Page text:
At approximately 7:50 a.m., the resident activated a call light to summon the nurse. The nurse’s response was, “If he is well enough to turn his call light on, he can wait till I am done up here to see him.” When the aide and the nurse returned to the room at 8:00 a.m., the resident continued to complain of leg pain, was having a hard time breathing and asked to be sent out to the hospital. His blood sugar was rechecked and was over 320 even though the resident had refused breakfast.
After leaving the room, the aide asked the nurse whether the resident was going to be sent to the hospital. In response, the nurse resulted in said, “I’m figuring that part out.” The Director of Nursing told the state surveyor that around 7:30 a.m., she was told that the resident said that he didn’t feel good, was nauseated, and refused breakfast. She claims to have told the nurse to make calls to the doctor and the resident’s family but these calls were never made.
At approximately 9:28 a.m., the aide was sent to the resident’s room to check his oxygen saturation level. She found the resident lying in bed, pale and with no pulse. She called for help and began to perform CPR. 911 was called at the paramedics arrived. They attempted to revive the resident and brought him to the hospital where further efforts at resuscitation proved fruitless, and the resident was declared deceased.
The resident’s physician told the state surveyor that he never received a phone call from the nursing home about the resident. Had he been called and told of the resident’s symptoms, he would have suspected a blood clot and told them to call 911 right away. He further stated that the nursing home had the ability to send the resident directly to the emergency room.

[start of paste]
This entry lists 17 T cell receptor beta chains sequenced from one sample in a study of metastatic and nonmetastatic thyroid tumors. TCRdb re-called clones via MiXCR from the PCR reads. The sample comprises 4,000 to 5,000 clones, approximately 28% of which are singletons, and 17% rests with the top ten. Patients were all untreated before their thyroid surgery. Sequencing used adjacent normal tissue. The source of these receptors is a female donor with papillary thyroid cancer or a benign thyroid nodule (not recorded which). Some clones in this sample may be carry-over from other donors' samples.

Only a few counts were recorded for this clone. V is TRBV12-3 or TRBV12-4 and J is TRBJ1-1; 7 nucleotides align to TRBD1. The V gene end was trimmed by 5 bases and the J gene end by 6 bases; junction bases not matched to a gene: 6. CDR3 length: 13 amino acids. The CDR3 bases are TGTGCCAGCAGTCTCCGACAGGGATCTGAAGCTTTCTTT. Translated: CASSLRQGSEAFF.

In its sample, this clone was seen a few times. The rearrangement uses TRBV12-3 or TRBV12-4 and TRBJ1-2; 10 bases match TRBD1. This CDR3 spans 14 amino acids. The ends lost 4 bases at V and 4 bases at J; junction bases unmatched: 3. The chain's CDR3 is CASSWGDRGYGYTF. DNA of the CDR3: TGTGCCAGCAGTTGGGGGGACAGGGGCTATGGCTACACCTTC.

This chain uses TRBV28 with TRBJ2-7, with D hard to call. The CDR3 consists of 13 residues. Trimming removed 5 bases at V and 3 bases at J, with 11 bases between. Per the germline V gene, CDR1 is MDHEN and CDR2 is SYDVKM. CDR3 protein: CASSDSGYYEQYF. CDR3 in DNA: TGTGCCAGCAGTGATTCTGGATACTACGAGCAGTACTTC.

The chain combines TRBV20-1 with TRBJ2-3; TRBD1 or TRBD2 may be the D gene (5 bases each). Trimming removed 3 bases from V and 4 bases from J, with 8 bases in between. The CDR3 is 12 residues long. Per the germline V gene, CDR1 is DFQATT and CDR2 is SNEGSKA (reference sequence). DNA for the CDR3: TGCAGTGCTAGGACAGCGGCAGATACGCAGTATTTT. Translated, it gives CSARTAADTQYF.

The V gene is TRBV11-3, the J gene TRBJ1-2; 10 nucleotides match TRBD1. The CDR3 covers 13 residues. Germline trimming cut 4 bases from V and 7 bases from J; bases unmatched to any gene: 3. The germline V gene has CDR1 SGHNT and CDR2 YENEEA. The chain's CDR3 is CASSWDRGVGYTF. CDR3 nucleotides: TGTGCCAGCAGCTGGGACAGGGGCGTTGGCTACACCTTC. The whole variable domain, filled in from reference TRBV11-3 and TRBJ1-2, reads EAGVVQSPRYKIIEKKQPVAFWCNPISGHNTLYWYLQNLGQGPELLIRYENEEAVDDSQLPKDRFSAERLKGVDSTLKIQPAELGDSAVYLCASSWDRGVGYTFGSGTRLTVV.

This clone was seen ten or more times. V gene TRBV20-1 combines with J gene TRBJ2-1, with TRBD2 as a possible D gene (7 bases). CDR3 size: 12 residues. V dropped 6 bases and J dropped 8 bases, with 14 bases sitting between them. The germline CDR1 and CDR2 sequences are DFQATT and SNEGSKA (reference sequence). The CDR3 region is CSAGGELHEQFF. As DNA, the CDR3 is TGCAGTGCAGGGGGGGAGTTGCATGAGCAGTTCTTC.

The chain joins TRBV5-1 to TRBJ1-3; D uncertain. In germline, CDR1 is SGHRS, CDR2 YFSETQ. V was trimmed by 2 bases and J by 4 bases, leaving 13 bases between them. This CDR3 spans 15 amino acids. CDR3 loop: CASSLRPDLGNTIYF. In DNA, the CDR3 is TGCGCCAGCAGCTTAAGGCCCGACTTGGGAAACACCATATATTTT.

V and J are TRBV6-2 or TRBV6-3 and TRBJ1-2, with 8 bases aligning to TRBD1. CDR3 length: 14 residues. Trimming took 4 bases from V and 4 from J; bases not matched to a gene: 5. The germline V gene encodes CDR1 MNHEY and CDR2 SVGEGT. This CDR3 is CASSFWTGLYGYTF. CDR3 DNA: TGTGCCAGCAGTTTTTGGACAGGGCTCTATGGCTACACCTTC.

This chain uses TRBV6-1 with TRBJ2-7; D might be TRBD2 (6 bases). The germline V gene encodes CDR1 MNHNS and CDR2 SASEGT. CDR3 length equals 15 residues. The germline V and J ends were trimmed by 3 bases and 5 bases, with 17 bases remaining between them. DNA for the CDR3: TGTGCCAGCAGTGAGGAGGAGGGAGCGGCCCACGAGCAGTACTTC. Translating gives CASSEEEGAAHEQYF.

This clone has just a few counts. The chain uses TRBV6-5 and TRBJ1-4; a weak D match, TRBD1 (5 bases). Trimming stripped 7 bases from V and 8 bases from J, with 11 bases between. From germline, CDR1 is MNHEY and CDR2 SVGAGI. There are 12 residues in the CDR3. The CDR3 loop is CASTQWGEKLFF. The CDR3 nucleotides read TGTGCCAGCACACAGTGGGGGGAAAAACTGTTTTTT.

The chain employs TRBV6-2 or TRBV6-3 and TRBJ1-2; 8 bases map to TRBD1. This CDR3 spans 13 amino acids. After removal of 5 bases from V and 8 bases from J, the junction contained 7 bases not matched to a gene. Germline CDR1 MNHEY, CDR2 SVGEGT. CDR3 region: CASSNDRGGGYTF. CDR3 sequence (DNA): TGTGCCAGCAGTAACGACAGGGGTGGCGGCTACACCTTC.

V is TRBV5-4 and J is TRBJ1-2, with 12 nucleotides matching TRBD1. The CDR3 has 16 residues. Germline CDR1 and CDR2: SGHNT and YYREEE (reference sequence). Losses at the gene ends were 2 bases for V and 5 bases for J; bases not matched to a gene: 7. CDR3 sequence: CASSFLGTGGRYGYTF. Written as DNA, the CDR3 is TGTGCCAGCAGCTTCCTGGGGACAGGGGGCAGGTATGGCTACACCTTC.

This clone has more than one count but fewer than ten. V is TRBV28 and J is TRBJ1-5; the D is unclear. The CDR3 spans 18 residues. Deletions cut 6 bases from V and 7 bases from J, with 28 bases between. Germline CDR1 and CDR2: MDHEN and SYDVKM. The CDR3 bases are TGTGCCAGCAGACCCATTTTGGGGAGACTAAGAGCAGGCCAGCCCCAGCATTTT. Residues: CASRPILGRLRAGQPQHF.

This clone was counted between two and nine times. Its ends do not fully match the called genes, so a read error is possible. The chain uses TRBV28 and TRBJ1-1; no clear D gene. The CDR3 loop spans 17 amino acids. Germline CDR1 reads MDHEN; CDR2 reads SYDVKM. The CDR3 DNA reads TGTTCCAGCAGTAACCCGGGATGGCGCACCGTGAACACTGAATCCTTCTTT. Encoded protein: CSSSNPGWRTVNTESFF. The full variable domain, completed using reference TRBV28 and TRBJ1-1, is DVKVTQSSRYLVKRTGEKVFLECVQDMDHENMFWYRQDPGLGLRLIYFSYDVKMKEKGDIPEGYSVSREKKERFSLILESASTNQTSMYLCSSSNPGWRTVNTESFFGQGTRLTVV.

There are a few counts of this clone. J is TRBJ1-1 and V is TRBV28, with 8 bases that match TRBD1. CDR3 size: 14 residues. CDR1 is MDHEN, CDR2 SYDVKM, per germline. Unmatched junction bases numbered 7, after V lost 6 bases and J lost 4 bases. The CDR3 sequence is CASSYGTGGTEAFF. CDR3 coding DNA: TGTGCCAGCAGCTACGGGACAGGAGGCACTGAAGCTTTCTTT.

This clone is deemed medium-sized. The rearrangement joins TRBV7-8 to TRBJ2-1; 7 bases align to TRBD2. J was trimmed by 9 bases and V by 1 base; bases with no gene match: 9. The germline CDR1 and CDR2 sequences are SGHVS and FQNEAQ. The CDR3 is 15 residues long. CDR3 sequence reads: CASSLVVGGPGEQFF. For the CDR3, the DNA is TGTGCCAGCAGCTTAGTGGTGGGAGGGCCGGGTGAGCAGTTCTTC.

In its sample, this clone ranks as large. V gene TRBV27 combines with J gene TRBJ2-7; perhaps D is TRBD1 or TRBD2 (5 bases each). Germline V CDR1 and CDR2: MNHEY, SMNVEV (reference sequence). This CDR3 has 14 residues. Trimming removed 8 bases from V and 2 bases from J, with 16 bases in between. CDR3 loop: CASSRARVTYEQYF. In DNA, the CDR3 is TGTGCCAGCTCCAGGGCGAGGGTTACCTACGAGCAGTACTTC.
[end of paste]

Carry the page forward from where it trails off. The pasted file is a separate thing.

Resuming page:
There are at least three levels of failures that resulted in this nursing home medication error causing the wrongful death of this resident:
- The nursing home never obtained the blood thinner medication that was ordered for the resident. Obviously nursing homes are businesses and need to control their costs, so having a price threshold on medications is not an unreasonable thing to have in place. However, failing to either authorize the purchase or otherwise address the issue is completely unacceptable.
- Over the course of three days, there were multiple medication passes that occurred without the resident receiving the blood thinner medication that ordered for him. None of the nurses passing the medications those days brought this to anyone’s attention so that the issue could be addressed. Failing to give medications which are ordered and doing nothing further is substandard nursing care.
- On the morning that the resident died, he was demonstrating a clear change in condition with the complaints of pain and shortness of breath. Doctors are not in-house at nursing homes on a 24/7 basis, so nurses must serve as their eyes and ears and report to the doctors when a resident has a change in condition. We know what the result would have been had the nursing staff reported the changes in this resident’s condition to his doctor – he would have recognized it as the medical emergency it was and instructed them to call 911. This resident should have been in the emergency room 2-3 hours earlier which would have likely made all the difference.
Many of the nursing home cases we handle show this kind of pattern – multiple missed opportunities all along the way which would have avoided a catastrophic outcome. Here, there were opportunities from the moment this resident came in the door up until the last hour or so of his life to avoid this outcome. Missed opportunities yielding a tragic and avoidable outcome.
One of our core beliefs is that nursing homes are built to fail due to the business model they follow and that unnecessary accidental injuries and wrongful deaths of nursing home residents are the inevitable result. This is one situation where this is sadly true. Order our FREE report, Built to Fail, to learn more about why. Our experienced Chicago nursing home lawyers are ready to help you understand what happened, why, and what your rights are. Contact us to get the help you need.